## The Question :

*324 people think this question is useful*

How do I convert a `numpy.datetime64`

object to a `datetime.datetime`

(or `Timestamp`

)?

In the following code, I create a datetime, timestamp and datetime64 objects.

import datetime
import numpy as np
import pandas as pd
dt = datetime.datetime(2012, 5, 1)
# A strange way to extract a Timestamp object, there's surely a better way?
ts = pd.DatetimeIndex([dt])[0]
dt64 = np.datetime64(dt)
In [7]: dt
Out[7]: datetime.datetime(2012, 5, 1, 0, 0)
In [8]: ts
Out[8]: <Timestamp: 2012-05-01 00:00:00>
In [9]: dt64
Out[9]: numpy.datetime64('2012-05-01T01:00:00.000000+0100')

*Note: it’s easy to get the datetime from the Timestamp:*

In [10]: ts.to_datetime()
Out[10]: datetime.datetime(2012, 5, 1, 0, 0)

But how do we extract the `datetime`

or `Timestamp`

from a `numpy.datetime64`

(`dt64`

)?

.

Update: a somewhat nasty example in my dataset (perhaps the motivating example) seems to be:

dt64 = numpy.datetime64('2002-06-28T01:00:00.000000000+0100')

which should be `datetime.datetime(2002, 6, 28, 1, 0)`

, and not a long (!) (`1025222400000000000L`

)…

*The Question Comments :*

## The Answer 1

*149 people think this answer is useful*

To convert `numpy.datetime64`

to datetime object that represents time in UTC on `numpy-1.8`

:

>>> from datetime import datetime
>>> import numpy as np
>>> dt = datetime.utcnow()
>>> dt
datetime.datetime(2012, 12, 4, 19, 51, 25, 362455)
>>> dt64 = np.datetime64(dt)
>>> ts = (dt64 - np.datetime64('1970-01-01T00:00:00Z')) / np.timedelta64(1, 's')
>>> ts
1354650685.3624549
>>> datetime.utcfromtimestamp(ts)
datetime.datetime(2012, 12, 4, 19, 51, 25, 362455)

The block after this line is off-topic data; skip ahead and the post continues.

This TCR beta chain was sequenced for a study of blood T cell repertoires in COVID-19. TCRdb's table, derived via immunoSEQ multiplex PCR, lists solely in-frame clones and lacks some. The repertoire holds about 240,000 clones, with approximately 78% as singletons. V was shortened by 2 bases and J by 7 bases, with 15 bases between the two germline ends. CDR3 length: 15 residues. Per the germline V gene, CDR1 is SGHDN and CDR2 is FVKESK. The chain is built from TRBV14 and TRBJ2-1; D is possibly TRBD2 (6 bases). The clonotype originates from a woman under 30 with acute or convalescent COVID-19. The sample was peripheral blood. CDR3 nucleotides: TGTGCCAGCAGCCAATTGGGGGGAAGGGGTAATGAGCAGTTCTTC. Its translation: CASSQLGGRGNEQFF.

>>> np.__version__
'1.8.0.dev-7b75899'

The above example assumes that a naive datetime object is interpreted by `np.datetime64`

as time in UTC.

To convert datetime to np.datetime64 and back (`numpy-1.6`

):

>>> np.datetime64(datetime.utcnow()).astype(datetime)
datetime.datetime(2012, 12, 4, 13, 34, 52, 827542)

It works both on a single np.datetime64 object and a numpy array of np.datetime64.

Think of np.datetime64 the same way you would about np.int8, np.int16, etc and apply the same methods to convert beetween Python objects such as int, datetime and corresponding numpy objects.

Your “nasty example” works correctly:

>>> from datetime import datetime
>>> import numpy
>>> numpy.datetime64('2002-06-28T01:00:00.000000000+0100').astype(datetime)
datetime.datetime(2002, 6, 28, 0, 0)
>>> numpy.__version__
'1.6.2' # current version available via pip install numpy

I can reproduce the `long`

value on `numpy-1.8.0`

installed as:

pip install git+https://github.com/numpy/numpy.git#egg=numpy-dev

The same example:

>>> from datetime import datetime
>>> import numpy
>>> numpy.datetime64('2002-06-28T01:00:00.000000000+0100').astype(datetime)
1025222400000000000L
>>> numpy.__version__
'1.8.0.dev-7b75899'

It returns `long`

because for `numpy.datetime64`

type `.astype(datetime)`

is equivalent to `.astype(object)`

that returns Python integer (`long`

) on `numpy-1.8`

.

To get datetime object you could:

>>> dt64.dtype
dtype('<M8[ns]')
>>> ns = 1e-9 # number of seconds in a nanosecond
>>> datetime.utcfromtimestamp(dt64.astype(int) * ns)
datetime.datetime(2002, 6, 28, 0, 0)

To get datetime64 that uses seconds directly:

>>> dt64 = numpy.datetime64('2002-06-28T01:00:00.000000000+0100', 's')
>>> dt64.dtype
dtype('<M8[s]')
>>> datetime.utcfromtimestamp(dt64.astype(int))
datetime.datetime(2002, 6, 28, 0, 0)

The numpy docs say that the datetime API is experimental and may change in future numpy versions.

## The Answer 2

*229 people think this answer is useful*